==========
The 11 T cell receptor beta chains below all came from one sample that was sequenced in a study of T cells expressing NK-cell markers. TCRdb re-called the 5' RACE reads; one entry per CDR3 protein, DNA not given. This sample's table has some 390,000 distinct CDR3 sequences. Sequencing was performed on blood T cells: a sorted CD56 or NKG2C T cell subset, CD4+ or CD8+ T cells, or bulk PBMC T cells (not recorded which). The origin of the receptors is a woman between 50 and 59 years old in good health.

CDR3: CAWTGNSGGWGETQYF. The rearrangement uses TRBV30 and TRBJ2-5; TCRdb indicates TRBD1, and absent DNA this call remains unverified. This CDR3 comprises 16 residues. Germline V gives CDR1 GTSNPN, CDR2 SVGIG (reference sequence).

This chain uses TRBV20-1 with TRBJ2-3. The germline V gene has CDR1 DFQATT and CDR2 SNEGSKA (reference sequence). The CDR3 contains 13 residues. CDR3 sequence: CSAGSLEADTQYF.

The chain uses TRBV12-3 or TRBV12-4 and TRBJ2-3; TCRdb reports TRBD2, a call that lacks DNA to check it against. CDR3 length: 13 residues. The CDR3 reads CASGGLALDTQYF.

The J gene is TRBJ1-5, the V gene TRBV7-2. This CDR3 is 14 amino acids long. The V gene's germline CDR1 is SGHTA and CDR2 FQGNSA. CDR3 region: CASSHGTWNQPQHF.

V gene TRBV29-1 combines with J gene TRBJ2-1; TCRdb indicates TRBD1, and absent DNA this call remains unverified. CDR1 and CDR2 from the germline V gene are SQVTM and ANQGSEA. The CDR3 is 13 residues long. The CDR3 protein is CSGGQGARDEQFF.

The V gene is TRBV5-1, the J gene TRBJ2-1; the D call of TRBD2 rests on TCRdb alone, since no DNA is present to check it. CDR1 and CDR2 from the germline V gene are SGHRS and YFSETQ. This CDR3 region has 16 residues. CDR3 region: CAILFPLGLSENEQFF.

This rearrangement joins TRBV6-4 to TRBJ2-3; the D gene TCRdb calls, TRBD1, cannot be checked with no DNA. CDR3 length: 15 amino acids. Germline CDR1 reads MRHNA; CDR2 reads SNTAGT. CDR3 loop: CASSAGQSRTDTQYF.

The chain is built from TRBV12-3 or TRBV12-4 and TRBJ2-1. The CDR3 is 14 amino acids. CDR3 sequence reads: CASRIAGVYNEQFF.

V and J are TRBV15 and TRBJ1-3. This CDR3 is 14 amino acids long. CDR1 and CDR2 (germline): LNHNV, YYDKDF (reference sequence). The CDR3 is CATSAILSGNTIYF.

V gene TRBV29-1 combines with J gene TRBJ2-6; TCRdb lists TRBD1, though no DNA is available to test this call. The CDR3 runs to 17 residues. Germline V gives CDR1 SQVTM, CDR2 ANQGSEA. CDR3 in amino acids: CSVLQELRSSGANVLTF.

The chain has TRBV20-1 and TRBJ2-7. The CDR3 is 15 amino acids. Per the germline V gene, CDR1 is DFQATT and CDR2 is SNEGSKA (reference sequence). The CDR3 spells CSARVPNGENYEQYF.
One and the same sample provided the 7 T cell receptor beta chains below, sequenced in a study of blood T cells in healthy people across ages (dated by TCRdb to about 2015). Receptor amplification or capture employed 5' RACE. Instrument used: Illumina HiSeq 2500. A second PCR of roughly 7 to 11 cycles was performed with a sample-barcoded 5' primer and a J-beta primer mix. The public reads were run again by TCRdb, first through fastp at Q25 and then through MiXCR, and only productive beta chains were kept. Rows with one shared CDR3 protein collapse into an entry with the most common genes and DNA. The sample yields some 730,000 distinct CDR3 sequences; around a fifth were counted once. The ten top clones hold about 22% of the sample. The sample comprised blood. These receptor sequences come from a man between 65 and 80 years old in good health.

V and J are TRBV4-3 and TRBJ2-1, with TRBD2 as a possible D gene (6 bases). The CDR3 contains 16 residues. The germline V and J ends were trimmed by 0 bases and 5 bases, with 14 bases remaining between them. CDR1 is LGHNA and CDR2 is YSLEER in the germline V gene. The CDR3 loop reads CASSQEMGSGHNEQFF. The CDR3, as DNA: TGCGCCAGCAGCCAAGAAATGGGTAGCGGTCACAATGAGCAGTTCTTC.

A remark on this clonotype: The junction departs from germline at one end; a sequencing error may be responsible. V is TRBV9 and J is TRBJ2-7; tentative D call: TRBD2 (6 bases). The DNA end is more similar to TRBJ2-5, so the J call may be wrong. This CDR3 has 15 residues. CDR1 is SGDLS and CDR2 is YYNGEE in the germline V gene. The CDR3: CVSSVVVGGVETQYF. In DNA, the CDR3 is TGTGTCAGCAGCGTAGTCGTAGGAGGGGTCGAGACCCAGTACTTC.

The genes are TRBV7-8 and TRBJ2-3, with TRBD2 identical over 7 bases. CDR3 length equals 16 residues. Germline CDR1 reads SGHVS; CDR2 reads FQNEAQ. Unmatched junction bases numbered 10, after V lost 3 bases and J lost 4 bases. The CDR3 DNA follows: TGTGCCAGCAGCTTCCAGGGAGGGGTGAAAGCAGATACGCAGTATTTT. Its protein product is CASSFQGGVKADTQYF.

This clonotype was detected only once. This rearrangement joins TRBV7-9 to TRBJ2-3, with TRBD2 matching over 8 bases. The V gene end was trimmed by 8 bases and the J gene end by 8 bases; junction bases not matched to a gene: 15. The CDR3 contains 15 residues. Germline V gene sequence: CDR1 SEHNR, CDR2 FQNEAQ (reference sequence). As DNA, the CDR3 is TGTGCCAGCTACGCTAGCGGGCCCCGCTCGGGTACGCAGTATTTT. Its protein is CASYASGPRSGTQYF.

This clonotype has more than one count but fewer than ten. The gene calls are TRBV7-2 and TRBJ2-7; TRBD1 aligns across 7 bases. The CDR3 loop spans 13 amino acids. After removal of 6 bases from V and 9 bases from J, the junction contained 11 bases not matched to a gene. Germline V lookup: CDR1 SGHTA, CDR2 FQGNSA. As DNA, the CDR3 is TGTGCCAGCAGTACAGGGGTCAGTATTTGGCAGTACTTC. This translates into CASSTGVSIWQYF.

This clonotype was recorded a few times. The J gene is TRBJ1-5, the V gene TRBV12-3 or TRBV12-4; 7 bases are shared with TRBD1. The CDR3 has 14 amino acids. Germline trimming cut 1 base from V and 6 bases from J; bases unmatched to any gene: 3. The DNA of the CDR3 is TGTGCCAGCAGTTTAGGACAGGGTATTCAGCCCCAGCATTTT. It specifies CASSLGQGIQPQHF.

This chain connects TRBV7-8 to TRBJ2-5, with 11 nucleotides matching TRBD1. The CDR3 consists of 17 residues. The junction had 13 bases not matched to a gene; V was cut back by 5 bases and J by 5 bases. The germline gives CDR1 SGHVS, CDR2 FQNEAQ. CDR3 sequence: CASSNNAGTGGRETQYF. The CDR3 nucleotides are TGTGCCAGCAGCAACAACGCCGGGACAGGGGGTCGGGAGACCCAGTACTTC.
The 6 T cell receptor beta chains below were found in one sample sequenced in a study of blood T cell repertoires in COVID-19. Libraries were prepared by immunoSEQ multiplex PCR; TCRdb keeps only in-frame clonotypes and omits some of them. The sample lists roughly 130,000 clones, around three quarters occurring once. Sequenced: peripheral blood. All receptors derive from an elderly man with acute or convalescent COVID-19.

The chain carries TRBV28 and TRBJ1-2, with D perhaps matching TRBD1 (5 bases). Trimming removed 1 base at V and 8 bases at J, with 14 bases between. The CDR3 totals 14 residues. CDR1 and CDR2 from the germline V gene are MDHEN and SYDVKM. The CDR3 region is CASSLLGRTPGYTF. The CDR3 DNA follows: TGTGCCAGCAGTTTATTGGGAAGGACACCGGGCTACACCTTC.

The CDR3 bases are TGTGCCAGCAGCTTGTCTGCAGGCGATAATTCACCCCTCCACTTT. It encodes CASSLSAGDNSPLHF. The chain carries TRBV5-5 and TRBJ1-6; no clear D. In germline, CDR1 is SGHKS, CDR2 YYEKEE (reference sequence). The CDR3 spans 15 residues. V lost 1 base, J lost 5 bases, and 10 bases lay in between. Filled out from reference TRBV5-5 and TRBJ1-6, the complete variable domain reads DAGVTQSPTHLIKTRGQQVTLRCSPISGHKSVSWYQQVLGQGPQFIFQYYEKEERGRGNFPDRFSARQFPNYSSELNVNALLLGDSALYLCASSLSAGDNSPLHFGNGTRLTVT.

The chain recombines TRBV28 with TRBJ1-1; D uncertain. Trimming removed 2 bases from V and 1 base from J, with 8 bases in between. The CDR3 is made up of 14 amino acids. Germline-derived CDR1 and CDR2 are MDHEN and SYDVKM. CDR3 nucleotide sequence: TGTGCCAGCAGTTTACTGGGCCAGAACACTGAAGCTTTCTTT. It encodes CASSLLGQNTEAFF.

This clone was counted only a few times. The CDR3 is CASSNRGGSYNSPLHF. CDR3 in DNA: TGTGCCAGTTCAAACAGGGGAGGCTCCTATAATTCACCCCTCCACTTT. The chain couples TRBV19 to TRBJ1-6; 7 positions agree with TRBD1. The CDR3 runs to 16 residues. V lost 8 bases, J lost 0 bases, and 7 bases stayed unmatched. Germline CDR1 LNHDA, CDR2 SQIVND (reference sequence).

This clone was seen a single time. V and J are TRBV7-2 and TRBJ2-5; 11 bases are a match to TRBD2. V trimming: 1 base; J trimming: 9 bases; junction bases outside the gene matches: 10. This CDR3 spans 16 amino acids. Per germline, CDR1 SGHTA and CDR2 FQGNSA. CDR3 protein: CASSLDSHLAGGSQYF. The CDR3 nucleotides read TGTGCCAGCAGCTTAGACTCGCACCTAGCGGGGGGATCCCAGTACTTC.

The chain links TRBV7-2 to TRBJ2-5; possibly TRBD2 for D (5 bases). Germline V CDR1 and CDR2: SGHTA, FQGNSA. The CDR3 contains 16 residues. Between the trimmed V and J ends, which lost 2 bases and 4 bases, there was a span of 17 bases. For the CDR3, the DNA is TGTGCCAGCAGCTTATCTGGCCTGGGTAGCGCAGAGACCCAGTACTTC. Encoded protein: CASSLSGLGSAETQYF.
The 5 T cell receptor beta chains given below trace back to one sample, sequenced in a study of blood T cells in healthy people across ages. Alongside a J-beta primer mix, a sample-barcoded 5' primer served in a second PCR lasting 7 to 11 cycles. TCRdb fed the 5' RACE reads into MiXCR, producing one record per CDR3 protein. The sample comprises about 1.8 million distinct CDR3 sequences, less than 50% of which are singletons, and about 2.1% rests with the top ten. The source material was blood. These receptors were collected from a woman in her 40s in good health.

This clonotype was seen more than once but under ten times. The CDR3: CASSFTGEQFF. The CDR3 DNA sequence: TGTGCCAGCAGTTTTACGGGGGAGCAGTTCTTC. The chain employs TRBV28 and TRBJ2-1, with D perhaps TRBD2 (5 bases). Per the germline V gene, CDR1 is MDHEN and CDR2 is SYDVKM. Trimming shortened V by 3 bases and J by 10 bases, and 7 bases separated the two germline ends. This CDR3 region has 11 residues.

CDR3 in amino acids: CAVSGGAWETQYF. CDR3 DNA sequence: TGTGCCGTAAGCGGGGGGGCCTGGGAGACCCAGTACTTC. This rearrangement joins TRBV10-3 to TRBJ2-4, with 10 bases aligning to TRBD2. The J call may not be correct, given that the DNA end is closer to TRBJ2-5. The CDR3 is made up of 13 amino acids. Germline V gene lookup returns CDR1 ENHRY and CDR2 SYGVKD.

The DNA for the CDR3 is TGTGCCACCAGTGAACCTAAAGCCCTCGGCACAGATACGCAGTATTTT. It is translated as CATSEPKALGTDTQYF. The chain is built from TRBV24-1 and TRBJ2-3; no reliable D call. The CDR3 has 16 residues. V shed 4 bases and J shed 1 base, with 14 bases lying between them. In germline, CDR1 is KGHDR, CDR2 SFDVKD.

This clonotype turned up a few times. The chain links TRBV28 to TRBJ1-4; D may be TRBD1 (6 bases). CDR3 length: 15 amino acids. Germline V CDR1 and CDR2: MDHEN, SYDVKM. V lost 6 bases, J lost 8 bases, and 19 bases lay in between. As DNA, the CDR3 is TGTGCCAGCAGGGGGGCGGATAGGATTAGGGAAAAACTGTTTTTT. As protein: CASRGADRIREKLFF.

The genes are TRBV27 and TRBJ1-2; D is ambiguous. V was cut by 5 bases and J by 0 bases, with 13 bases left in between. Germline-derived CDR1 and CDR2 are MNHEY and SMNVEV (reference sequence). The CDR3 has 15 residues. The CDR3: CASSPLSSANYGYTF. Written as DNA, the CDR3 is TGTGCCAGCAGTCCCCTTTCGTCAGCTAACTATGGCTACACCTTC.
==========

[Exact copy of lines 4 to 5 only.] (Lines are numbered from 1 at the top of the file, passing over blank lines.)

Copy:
The chain uses TRBV12-3 or TRBV12-4 and TRBJ2-3; TCRdb reports TRBD2, a call that lacks DNA to check it against. CDR3 length: 13 residues. The CDR3 reads CASGGLALDTQYF.

The J gene is TRBJ1-5, the V gene TRBV7-2. This CDR3 is 14 amino acids long. The V gene's germline CDR1 is SGHTA and CDR2 FQGNSA. CDR3 region: CASSHGTWNQPQHF.